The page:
Western audiences are accustomed to images of Stalin as a terrifying despot and mass murderer; now that his reputation has been rehabilitated under Putin, Russian audiences are used to seeing Stalin as an almighty leader who brought the USSR to victory over the Nazis. The idea of presenting a comedy about Stalin to either of these audiences is startling. Critics on both sides of the crumpled Iron Curtain have expressed disgust at its willingness to laugh at such a dark subject, but many viewers have been delighted. In considering the laughter that The Death of Stalin produces and portrays, it’s important to remember that laughter comes in many varieties: giddy, aggressive, delighted, sycophantic, relieved, sadistic, mirthful, embarrassed, subversive. Laughter is a sophisticated tool that can convey meanings unavailable to the strictly serious-minded.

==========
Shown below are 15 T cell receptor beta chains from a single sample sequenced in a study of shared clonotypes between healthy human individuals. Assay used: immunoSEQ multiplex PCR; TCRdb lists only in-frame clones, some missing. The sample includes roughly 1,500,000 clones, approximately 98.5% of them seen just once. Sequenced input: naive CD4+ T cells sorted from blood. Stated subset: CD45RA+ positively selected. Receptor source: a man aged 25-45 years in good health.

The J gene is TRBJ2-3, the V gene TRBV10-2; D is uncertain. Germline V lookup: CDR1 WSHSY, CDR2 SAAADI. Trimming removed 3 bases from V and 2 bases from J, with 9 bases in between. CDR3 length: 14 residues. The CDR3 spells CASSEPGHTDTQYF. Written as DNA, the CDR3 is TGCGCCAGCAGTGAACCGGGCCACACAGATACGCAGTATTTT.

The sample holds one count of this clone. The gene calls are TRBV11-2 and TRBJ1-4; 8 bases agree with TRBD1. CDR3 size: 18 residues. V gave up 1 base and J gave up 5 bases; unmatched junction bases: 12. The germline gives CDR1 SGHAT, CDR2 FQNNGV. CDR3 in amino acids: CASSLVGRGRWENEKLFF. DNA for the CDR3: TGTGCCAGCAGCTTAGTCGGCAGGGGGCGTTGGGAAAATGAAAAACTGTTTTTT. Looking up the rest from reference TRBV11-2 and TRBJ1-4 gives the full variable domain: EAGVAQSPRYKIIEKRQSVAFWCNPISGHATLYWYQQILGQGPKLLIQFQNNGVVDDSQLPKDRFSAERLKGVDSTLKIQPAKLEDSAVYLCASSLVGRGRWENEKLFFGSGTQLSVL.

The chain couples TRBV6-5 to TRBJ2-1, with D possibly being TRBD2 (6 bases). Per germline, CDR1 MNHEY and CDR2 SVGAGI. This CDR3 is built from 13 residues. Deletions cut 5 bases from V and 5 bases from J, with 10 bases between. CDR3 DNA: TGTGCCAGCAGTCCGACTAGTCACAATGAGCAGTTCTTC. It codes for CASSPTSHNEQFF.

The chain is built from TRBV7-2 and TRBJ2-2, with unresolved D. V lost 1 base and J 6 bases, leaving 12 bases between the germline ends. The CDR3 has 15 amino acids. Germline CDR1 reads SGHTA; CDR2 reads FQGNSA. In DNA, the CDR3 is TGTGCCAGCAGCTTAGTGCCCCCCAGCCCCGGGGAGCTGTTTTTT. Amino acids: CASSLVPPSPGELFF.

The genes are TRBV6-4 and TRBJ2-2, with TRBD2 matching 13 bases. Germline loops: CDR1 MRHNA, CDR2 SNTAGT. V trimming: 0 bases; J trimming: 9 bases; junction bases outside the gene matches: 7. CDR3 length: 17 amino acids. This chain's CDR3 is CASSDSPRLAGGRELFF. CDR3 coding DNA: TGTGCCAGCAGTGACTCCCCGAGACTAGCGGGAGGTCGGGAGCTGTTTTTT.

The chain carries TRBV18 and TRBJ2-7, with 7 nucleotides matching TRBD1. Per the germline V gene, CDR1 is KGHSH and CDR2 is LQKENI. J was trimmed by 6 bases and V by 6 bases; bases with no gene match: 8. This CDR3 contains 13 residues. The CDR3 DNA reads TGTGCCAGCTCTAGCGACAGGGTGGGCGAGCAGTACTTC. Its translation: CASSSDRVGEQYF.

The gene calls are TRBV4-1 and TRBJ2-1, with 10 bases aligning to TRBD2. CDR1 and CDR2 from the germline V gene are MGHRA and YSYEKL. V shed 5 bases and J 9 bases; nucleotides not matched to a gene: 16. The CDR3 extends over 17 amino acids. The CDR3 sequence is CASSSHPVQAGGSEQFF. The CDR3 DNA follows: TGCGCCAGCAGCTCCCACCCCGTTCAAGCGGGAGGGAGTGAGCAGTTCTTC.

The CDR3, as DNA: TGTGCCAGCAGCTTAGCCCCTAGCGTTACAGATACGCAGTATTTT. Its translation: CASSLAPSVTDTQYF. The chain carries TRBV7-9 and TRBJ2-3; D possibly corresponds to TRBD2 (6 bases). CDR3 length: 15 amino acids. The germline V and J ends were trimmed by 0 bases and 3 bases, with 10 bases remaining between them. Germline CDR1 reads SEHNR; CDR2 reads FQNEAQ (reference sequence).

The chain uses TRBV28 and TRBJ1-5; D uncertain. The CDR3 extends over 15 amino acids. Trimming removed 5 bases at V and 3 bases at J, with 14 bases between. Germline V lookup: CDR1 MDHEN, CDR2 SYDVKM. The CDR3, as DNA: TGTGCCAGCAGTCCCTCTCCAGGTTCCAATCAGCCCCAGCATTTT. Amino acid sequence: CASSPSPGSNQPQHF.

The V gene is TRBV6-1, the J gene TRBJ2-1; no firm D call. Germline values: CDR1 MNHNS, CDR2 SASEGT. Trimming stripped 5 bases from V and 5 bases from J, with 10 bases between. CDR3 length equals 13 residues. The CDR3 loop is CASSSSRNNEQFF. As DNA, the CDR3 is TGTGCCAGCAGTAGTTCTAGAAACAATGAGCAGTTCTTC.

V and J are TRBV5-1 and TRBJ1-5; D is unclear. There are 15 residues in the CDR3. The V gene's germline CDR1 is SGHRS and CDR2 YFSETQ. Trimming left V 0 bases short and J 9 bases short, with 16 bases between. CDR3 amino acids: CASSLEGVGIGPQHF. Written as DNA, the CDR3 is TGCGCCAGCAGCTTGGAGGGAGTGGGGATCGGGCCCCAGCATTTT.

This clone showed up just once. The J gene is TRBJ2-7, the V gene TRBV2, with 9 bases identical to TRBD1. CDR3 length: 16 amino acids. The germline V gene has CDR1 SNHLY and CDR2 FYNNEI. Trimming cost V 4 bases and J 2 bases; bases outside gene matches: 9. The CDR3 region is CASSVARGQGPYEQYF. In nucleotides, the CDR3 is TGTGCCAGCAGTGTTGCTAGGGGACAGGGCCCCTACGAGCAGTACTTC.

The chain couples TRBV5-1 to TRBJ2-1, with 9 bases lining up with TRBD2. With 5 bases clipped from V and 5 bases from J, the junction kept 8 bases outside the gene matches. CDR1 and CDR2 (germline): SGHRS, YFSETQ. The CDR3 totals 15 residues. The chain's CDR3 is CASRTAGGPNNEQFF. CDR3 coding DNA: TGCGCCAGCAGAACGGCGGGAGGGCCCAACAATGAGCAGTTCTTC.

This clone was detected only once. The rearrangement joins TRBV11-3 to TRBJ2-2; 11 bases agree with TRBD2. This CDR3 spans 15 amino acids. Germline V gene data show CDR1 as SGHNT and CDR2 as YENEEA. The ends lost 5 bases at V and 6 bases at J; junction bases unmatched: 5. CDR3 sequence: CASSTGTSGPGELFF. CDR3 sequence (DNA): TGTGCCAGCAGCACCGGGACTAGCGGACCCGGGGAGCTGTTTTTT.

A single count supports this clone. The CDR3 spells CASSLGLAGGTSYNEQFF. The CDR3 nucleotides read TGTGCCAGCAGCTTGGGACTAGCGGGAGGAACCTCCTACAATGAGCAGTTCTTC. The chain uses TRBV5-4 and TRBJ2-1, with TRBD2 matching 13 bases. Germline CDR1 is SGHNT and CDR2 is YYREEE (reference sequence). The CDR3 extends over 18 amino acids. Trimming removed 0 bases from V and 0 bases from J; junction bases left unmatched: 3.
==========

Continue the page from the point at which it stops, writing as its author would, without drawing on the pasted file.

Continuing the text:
As I watched The Death of Stalin, I thought of Soviet literary critic Viktor Shklovsky’s famous theory of ostranenie, or “enstrangement,” the artistic device that gives us a new understanding of the familiar by making us see it as if for the first time. By disrupting habits of perception that have become automatic, ostranenie allows us to reach a new understanding, a sharper feeling. I saw The Death of Stalin with a friend, a Jewish refugee from Soviet Moscow, and together we alternated between hysterical laughter and gasps of horror at the scenes of people being taken away in the night or summarily shot. The laughter made the horror seem new.
A useful way of thinking!